As a business owner or an executive, what does your typical day look like? Contacting clients? Closing deals? Taking care of finances? Delegating work? Trying to figure out what projects are done and what’s next on the agenda? Internal company organization? A bunch of important business decisions? Making sure everything runs perfectly? All of the above?
As we can imagine, it’s not easy. You’re in charge of many people and you’re supposed to oversee a lot of projects. And maybe, sometimes, you wish you could be at a thousand places at once so that you can do everybody’s job without as many questions or as much procrastination and sloppiness.
But you can’t. So, you might have made a decision to implement monitoring software to oversee your employees’ activities more easily and accurately. Which was a very smart decision indeed.
However, if you don’t know how to use your monitoring software properly, you risk falling into the trap of micromanaging. And with all the regular tasks that you have, that’s the last thing you need.
Micromanagement is Bad for Productivity
You can imagine how directing every single move and focusing on every single aspect of every task of all your 1,284 employees can take up a lot of your time. Doing this for only five people directly under you is not much different. You’re basically doing six jobs. And paying five more people for it.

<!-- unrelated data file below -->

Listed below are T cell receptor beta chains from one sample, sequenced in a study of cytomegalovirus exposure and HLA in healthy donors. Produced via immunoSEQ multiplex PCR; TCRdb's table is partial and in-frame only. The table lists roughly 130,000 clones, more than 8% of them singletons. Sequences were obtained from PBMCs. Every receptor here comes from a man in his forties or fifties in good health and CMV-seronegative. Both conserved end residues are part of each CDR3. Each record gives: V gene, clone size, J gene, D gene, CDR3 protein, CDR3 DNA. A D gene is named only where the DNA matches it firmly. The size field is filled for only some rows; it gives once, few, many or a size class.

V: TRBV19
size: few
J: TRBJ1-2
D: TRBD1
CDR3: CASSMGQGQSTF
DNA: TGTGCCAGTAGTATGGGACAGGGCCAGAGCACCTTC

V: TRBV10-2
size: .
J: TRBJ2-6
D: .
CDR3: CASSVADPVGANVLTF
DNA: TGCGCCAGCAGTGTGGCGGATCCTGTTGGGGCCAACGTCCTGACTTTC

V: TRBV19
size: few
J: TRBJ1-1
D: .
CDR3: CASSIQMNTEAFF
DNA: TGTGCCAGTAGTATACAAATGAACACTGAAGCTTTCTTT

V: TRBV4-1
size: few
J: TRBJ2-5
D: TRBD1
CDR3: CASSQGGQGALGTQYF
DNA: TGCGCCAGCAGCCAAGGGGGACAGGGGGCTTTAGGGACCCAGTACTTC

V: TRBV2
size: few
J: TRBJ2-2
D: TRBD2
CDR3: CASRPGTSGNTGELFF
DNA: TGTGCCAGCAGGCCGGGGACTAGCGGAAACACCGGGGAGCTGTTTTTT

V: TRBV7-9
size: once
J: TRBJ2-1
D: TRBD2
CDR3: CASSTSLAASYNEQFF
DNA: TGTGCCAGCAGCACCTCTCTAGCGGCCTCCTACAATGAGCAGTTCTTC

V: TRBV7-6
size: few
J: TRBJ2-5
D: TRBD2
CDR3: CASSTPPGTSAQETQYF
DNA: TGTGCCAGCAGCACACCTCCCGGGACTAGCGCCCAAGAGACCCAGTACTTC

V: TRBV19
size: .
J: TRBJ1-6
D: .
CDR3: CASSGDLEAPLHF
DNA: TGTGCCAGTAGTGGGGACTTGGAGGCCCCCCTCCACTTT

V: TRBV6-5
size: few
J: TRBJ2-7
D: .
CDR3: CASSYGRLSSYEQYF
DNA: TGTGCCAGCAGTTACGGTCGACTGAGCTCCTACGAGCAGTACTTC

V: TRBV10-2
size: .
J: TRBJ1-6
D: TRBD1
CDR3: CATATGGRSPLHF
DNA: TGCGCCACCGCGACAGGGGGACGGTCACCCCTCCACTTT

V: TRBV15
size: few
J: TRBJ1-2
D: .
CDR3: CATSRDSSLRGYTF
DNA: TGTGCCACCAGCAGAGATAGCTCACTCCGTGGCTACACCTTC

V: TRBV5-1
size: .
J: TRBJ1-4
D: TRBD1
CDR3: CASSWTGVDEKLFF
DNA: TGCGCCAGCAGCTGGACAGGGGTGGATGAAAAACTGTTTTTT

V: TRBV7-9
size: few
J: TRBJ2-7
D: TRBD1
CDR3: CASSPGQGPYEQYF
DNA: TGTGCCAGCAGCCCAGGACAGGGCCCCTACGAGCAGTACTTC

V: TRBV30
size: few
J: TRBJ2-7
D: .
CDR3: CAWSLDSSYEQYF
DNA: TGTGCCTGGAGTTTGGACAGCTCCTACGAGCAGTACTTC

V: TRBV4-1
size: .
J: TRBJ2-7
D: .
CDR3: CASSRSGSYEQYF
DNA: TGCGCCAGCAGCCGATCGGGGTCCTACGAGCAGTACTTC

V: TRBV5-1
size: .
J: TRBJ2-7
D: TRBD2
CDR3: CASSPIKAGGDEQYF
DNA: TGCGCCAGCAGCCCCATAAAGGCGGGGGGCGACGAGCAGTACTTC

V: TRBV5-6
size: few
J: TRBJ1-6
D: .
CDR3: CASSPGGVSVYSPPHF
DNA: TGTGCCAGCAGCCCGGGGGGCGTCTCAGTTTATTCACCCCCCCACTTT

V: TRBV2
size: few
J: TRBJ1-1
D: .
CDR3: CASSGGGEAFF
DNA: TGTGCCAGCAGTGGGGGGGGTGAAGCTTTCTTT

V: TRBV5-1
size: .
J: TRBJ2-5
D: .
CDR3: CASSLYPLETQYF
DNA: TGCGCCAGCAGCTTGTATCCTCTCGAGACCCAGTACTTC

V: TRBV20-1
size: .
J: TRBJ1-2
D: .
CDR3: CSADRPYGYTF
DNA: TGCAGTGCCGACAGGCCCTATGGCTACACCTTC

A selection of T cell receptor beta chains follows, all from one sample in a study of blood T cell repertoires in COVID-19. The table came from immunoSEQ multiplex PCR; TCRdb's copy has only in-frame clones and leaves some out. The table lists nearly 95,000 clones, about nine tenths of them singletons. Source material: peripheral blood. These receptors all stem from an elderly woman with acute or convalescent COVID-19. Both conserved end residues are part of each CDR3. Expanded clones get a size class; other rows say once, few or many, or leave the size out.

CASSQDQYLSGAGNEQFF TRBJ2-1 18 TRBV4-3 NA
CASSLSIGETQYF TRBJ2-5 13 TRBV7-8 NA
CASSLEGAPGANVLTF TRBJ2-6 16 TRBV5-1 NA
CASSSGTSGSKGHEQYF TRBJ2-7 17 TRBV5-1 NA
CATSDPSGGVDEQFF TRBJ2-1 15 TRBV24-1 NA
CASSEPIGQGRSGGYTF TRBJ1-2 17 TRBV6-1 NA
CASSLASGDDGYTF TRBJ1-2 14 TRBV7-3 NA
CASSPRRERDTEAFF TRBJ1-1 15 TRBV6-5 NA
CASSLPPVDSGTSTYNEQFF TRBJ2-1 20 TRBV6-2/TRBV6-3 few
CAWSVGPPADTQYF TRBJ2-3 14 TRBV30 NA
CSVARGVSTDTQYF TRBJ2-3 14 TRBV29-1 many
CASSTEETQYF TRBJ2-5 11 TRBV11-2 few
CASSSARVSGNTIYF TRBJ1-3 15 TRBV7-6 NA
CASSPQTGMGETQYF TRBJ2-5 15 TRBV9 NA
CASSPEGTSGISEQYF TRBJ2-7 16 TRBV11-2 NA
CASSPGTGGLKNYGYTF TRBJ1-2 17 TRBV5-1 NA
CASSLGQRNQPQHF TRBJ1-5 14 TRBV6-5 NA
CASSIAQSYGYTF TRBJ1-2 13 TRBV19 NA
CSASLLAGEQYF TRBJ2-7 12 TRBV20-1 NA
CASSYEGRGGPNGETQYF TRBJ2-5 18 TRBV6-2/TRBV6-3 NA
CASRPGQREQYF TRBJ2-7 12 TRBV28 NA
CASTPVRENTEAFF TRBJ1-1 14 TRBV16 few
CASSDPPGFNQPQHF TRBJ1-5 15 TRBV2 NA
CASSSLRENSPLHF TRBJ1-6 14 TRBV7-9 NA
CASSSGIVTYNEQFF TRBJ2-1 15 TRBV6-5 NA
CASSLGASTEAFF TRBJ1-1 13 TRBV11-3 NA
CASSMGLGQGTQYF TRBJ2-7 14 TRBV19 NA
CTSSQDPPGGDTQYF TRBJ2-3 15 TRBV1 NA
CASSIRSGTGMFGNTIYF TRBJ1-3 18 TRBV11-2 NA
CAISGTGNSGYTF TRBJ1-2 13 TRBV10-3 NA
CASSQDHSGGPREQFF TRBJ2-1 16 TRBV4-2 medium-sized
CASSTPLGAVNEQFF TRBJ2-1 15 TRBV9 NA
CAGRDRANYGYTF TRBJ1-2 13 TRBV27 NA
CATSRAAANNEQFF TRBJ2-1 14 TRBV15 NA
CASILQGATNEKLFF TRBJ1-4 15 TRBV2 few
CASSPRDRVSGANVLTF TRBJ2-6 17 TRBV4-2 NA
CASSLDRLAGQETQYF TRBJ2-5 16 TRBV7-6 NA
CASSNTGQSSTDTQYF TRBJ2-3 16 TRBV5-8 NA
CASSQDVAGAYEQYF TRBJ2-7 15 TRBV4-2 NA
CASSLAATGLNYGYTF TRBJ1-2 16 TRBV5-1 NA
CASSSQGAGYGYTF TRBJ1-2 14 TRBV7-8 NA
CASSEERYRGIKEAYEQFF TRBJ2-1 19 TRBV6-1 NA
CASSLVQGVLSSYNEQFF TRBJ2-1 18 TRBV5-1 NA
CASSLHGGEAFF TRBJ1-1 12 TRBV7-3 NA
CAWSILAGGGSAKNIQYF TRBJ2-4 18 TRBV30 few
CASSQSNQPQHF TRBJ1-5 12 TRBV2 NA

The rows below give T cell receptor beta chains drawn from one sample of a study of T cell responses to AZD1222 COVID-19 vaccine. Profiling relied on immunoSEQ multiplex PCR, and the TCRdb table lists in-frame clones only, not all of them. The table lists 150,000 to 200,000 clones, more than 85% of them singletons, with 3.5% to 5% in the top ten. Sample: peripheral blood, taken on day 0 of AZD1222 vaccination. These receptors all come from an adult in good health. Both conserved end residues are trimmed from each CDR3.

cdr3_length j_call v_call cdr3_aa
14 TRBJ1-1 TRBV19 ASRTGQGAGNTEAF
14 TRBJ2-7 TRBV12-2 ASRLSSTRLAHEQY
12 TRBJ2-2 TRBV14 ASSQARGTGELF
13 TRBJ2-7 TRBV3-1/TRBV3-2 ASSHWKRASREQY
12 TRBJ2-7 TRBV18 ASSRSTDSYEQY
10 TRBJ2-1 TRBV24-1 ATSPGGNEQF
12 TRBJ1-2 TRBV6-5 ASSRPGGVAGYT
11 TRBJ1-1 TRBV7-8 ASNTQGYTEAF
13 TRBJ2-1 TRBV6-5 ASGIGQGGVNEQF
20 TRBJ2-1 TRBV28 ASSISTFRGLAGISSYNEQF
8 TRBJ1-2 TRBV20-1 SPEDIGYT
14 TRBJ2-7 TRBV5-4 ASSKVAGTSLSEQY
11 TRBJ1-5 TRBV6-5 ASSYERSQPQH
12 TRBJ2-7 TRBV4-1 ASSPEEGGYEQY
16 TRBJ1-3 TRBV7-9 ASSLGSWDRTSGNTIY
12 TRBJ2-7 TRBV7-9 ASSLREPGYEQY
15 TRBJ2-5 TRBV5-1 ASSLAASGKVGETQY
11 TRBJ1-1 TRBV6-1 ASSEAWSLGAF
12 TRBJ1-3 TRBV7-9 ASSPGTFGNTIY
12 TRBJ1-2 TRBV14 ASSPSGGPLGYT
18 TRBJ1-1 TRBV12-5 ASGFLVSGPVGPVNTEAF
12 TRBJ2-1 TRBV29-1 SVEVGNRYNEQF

It’s understandable if you want everything done to perfection, but you’re not being your most productive self. Apart from it wasting a lot of time, micromanagement also affects productivity by enforcing multitasking.
But this style of leading a company is not only bad for your productivity, but it also negatively affects the working conditions of your employees. With somebody constantly over their shoulder, telling them when to do this and how to do that, it’s hard to stay focused and it gets really stressful really fast.
All in all, micromanagement and productivity don’t go well together. But you already knew this. What you might not have known is how monitoring computers in the workplace, if done wrong, can very slowly lead you closer to that cliff, and how, if done right, it can jerk you away from it and provide the basis for truly great management.
How to Use Monitoring Software the Wrong Way
Monitoring employees’ computers with Workpuls or other similar tools can give you a lot of data. Think apps used, websites visited, time spent on tasks, screenshots, productivity levels, inactive time, clock-ins, unproductive activities. This is just to name a few.
With all this monitoring software data, it’s easy to get overwhelmed. Theoretically, you’re able to know what everyone is doing on their computers. And it works the same way whether you’re running a remote team, or working from an office. It might even be easier to fall into the remote employee monitoring software micromanagement trap when your team is far from you.
This can be enticing and it could lead you down the wrong path. If you know that employee X has been using (gasp!) Facebook for the past 3 minutes instead of doing something else, you might feel pressured to act on this information. While this would be acceptable if it were 30 instead of 3 minutes and the project they’re working on was super urgent, but doing this in all scenarios for everyone is, well, pretty much a definition of what micromanagement is.
So, how to resist the urge?
Monitoring Computers the Right Way